To test if these elevated mutational effects are associated with GC bias (excess of change towards G or C nucleotides), we measured the ratio of dSws to dSsw (high dSws causes GC content to increase, high dSsw causes AT content to increase). Plotting dSws for each gene against dSsw shows a large number of genes in gerbils with GC bias, as previously reported (sand rat dSws/dSsw = mean 1.81; Mongolian jird dSws/dSsw = mean 1.99; Fig. 4a and b) [5]. The same effect is not seen in murid rodents (mouse dSws/dSsw = mean 1.20; rat dSws/dSsw = mean 1.24; Fig. 4c and d). Most of the aberrantly divergent proteins (37 out of 50 in sand rat, 28 out of 41 in Mongolian jird) in gerbils lie above the x = y line (sand rat aberrantly divergent genes dSws/dSsw = mean 2.19; Mongolian jird aberrantly divergent genes dSws/dSsw = mean 1.97; Fig. 4a and b). For aberrantly divergent sand rat genes not located in GC-rich regions, average dSws/dSsw = 2.23, showing that aberrantly divergent genes are disproportionately affected by GC bias regardless of whether they are in GC-rich regions. These results imply that high mutation accumulation and GC bias are major factors contributing to the evolution of divergent gerbil proteins.

Fig. 4
figure 4

Mutational patterns at synonymous sites for orthologous genes from four rodent species. Genes encoding aberrantly divergent proteins are highlighted with red dots. a Graph comparing weak-to-strong (dSws) and strong-to-weak (dSsw) synonymous mutation rates for sand rat genes. The ‘chimney’ shape indicates that many sand rat genes have undergone GC biased nucleotide changes; many of the aberrantly divergent proteins are in this category. Eighteen sand rat genes (including 12 aberrantly divergent genes) with dSws and/or dSsw values above 2 have been artificially converted to dSws = 2 and/or dSsw = 2 to give a more comprehensive view. b Graph comparing weak-to-strong (dSws) and strong-to-weak (dSsw) synonymous mutation rates for Mongolian jird genes. The ‘chimney’ shape indicates GC bias; most aberrantly divergent proteins are in this category. Ten Mongolian jird genes (including two aberrantly divergent genes) with dSws and/or dSsw values larger than 2 have been artificially converted to dSws = 2 and/or dSsw = 2. c Graph comparing dSws and dSsw for mouse genes. d Graph comparing dSws and dSsw for rat genes. Photographs from J.F. Mulley and Pixabay with permission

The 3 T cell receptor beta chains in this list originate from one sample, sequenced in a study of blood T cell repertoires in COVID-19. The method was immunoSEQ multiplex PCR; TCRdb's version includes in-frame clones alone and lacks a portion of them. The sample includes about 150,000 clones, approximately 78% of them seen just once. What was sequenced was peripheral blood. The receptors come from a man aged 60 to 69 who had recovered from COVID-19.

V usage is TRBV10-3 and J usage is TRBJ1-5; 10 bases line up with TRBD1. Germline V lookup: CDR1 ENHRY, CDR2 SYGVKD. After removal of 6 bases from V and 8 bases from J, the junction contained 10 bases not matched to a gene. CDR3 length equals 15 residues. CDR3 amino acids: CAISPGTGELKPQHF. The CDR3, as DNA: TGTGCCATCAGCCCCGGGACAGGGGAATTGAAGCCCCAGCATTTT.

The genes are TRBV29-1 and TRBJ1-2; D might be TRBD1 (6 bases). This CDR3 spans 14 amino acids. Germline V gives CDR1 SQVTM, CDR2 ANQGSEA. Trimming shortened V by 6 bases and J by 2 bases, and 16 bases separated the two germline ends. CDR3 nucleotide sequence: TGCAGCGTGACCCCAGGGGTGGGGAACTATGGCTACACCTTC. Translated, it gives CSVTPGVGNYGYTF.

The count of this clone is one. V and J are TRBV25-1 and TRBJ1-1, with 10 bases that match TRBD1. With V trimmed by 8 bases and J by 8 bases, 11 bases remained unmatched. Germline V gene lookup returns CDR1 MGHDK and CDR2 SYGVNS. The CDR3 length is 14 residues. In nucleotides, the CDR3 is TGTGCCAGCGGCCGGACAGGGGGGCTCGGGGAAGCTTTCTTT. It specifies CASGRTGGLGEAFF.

Some aberrantly divergent gerbil proteins show signs of positive selection

An alternative hypothesis to explain the divergence observed in the 50 gerbil proteins is that these have been under strong positive selection in the gerbil lineage relative to the other rodent species. To test this hypothesis, we performed branch tests using the PAML program [35]. Of the 50 aberrantly divergent sand rat proteins, we identified 21 predicted to have a higher dN/dS in the gerbil lineage compared to other rodent lineages (Additional file 1: Fig. S6, S7). However, only 3 had dN/dS > 1 indicative of strong positive selection: TEX37 (Testis Expressed 37), SYCP2L (Synaptonemal Complex Protein 2 Like) and IL15 (Interleukin 15) (Additional file 2). None of the three have dSws or dSsw values above 0.5 and all have dSws/dSsw < 1, showing that these were not affected by GC bias (Additional file 1: Fig. S7A).